That’s it. I’ve found it. I’ve finally found it. I went to Sydney to do what I had to, and came back with more.
There were many occasions at work when this situation happened. I would have finished the lesson and would have given the class time to do their exercises. And while they did so, I would daydream of what I would be doing if I were still in Sydney, still studying for my Masters and still living in New College. And one of my students would catch me and go, “Miss, why are you smiling?”
I’ve always seemed to be plagued with short transitions. Nine days after I left Beijing, I was in Sydney. Two weeks after I left Sydney, I was working in Hong Kong. A year each. There never seemed to have been enough time, ever, to properly withdraw just when I had begun settling in, though Lord knows I’ve mentally tried preparing myself every time.
That I still had to get over my life in Beijing was very obvious when I started out in Sydney. That I had to get over in Sydney when I came to Hong Kong was much more discreet and less noticeable because there were so many other things happening at the same time, and primarily because I thought I had already learned the art of moving on. Of course I hadn’t; it was still as powerful and distracting. I’m not the sort who likes a place or city just for what it is; it’s the people who make all the difference. And I didn’t just miss my life and friends in Sydney; it was a pretty active “missing,” a longing that I was back there.
With whom? With “everyone else.” It was magnetizing, that pull towards the “everyone else” of Sydney, that everlasting hymn, “I wish I were back in Sydney.” And while Sydney didn’t really feature much in my sleeping dreams (I was much too exhausted the first few months to dream), that was what my mind kept going back to. (The fact that it went on for months is slightly disconcerting. Not getting over Beijing for months I understand; it had been my first time living alone. But Sydney? I thought I had more credit than that.)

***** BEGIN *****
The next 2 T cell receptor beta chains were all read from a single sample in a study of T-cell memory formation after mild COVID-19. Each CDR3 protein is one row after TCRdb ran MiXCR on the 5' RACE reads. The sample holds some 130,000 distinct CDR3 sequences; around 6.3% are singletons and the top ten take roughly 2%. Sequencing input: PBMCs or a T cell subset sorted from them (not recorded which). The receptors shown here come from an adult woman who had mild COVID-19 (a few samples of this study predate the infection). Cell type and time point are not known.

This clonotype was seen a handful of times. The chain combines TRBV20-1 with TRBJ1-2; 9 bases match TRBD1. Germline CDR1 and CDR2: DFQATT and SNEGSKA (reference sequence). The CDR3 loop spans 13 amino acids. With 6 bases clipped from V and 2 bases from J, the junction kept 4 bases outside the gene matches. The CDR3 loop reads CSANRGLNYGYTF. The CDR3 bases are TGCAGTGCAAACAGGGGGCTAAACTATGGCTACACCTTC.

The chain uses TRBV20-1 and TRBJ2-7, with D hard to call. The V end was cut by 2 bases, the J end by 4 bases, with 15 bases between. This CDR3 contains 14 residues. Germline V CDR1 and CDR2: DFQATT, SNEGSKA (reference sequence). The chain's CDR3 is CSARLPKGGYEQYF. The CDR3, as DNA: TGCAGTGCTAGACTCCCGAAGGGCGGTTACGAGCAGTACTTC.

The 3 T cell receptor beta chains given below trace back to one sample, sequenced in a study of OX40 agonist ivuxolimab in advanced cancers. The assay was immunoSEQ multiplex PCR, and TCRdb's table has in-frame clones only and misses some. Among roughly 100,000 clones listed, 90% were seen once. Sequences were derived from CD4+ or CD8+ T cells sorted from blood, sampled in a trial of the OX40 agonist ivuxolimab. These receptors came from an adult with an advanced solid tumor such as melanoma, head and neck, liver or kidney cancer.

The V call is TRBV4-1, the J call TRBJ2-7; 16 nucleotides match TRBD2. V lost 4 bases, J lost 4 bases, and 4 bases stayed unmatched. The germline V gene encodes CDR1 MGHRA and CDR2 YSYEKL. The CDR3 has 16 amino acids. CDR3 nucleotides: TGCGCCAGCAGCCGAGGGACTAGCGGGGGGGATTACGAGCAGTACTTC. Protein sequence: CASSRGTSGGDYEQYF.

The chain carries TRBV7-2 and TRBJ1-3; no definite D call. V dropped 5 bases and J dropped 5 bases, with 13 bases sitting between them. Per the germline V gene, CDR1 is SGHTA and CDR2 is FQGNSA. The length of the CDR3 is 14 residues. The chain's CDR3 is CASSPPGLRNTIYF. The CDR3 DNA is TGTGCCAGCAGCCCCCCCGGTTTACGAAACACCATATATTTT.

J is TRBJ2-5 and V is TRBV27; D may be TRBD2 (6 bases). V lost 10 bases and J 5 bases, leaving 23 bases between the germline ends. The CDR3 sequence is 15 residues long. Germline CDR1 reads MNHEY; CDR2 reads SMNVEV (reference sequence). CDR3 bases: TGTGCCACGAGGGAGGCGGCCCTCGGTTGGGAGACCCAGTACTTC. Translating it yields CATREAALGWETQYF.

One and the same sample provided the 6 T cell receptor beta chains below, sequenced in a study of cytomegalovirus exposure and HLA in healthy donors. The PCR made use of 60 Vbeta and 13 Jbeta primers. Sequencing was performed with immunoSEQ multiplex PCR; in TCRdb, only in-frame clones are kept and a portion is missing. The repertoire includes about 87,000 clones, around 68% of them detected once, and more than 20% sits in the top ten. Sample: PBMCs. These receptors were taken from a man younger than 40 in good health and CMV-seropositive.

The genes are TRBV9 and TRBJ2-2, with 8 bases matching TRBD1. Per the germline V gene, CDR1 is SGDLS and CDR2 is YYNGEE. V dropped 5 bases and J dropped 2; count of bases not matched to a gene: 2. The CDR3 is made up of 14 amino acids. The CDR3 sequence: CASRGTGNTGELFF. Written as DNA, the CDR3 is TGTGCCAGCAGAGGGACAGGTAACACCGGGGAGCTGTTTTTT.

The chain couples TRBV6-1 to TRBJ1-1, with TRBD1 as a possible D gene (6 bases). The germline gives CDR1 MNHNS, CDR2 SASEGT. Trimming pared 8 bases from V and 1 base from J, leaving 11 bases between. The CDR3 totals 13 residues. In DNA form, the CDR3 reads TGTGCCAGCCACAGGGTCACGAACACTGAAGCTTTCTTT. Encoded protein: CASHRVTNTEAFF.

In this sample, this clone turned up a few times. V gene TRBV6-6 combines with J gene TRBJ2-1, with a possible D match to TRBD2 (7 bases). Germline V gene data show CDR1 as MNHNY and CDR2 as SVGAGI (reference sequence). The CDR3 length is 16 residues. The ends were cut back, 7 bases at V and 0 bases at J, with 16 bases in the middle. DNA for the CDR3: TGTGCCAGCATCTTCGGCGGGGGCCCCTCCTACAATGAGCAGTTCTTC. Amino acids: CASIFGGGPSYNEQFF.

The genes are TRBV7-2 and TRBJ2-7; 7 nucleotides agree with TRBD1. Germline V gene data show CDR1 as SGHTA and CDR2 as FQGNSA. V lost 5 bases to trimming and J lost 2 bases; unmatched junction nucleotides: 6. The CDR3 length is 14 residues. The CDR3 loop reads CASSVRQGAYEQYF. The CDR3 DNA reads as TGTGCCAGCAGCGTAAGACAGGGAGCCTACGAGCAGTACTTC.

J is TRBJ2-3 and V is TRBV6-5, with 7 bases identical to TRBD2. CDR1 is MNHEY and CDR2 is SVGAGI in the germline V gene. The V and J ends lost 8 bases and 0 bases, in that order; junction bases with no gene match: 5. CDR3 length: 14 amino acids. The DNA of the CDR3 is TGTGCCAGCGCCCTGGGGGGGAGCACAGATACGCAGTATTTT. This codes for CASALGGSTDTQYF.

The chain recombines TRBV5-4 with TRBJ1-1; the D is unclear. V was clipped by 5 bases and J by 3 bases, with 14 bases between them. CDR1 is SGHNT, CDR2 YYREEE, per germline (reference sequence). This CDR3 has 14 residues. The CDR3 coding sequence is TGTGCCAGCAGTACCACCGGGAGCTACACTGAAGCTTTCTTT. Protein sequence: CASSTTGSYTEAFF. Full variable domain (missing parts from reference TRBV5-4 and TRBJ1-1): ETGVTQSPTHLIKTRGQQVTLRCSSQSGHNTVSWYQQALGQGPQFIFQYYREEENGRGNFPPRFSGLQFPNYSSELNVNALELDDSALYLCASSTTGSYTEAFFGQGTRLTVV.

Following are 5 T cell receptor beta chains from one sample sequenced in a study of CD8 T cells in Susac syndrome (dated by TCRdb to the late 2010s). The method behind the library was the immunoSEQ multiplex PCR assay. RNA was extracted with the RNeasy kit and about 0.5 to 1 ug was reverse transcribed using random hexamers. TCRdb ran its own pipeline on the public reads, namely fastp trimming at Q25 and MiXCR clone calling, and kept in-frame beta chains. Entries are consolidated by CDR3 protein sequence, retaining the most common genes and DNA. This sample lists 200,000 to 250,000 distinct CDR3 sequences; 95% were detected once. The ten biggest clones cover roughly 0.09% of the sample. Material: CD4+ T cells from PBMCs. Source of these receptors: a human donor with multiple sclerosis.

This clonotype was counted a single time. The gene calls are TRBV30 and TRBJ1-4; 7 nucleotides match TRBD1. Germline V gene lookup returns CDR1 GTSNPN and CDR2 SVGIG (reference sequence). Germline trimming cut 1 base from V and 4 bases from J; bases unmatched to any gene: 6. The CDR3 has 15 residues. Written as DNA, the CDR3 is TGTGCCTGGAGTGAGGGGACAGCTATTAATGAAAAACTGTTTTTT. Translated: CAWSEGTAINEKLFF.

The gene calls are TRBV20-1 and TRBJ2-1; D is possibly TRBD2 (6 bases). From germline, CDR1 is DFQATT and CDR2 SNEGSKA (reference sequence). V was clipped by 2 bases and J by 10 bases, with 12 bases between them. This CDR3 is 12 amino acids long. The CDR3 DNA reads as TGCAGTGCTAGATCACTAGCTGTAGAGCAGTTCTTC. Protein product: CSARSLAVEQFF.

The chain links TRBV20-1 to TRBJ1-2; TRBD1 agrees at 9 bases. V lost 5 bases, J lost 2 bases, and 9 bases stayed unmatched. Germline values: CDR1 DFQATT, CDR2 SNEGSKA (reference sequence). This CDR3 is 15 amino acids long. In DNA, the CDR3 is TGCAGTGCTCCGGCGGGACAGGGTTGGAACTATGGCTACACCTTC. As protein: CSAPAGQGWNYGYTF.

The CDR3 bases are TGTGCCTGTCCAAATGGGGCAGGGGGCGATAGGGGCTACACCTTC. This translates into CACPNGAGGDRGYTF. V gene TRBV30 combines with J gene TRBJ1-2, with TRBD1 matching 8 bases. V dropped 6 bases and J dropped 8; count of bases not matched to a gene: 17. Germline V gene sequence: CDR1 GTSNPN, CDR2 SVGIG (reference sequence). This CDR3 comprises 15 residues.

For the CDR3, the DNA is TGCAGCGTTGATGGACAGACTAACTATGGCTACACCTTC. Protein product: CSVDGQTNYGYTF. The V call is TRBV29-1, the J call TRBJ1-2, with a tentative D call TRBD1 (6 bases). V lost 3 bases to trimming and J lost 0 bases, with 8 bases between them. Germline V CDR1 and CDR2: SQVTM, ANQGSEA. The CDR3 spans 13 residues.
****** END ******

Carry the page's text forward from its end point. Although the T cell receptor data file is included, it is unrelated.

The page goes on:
Imagine what was running through my head when I realized I had a reason to spend a week in Sydney. Huff puff.
So I went and had a blast. Then one day when I was there – I’m not exactly sure what happened, but something just melted away and I was left with the thought and feeling that I was not going to miss Sydney anymore.
I was done. The coin had flipped, the tightrope had given way. I was actually and finally through with Sydney 06-07. Over. I don’t know what precipitated it. It was strange, as if something had been taken away from me, just like that. Never more that pang of nostalgia and wishful thinking – just air. It was a relief, a huge relief, to think of Sydney and not feel anything, even while I was there.
I had planned to have a last look of Sydney as the plane was taking off for HK; instead I fell asleep and woke up later grumpily wondering why take-off had been delayed and realized that we had been in the air for half an hour. It doesn’t seem to matter any more. I mean, I still miss everyone in Sydney even now, but it’s a lot more distanced now. My life has nothing to do with theirs, and theirs have nothing to do with mine anymore. I think I’ve finally reconciled myself to that.
“And that, my friend, is called closure.” Pretty much. I still love the life I had Sydney and everyone in it, and shall always look back with fondness, but it’s different now. It’s not going to be as vivid nor as real anymore. I’ve made my peace with Sydney.
So does this mean that Sydney 06-07 is finally and truly over?
I guess it is. It’s really about time.
(Details on the Sydney Writers’ Festival shall follow.)